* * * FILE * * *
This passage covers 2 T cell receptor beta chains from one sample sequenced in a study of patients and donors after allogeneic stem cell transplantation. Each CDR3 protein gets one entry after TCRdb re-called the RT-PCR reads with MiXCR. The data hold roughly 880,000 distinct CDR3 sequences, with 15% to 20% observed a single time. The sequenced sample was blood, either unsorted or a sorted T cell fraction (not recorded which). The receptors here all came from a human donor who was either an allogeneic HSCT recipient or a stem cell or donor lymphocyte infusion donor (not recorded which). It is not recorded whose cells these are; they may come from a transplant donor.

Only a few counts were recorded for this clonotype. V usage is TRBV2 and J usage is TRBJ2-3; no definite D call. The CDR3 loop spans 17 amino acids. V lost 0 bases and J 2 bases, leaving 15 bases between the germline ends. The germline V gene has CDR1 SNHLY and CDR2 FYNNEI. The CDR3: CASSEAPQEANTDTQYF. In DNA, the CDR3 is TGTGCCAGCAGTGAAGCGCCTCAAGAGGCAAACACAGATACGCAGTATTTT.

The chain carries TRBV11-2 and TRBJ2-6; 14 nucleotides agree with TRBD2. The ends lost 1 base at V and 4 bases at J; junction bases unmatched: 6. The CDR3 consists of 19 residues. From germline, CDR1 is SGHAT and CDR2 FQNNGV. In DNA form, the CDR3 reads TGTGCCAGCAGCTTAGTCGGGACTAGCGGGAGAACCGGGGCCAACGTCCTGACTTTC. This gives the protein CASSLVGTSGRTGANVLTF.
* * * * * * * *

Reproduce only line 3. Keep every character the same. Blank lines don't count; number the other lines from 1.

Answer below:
The chain carries TRBV11-2 and TRBJ2-6; 14 nucleotides agree with TRBD2. The ends lost 1 base at V and 4 bases at J; junction bases unmatched: 6. The CDR3 consists of 19 residues. From germline, CDR1 is SGHAT and CDR2 FQNNGV. In DNA form, the CDR3 reads TGTGCCAGCAGCTTAGTCGGGACTAGCGGGAGAACCGGGGCCAACGTCCTGACTTTC. This gives the protein CASSLVGTSGRTGANVLTF.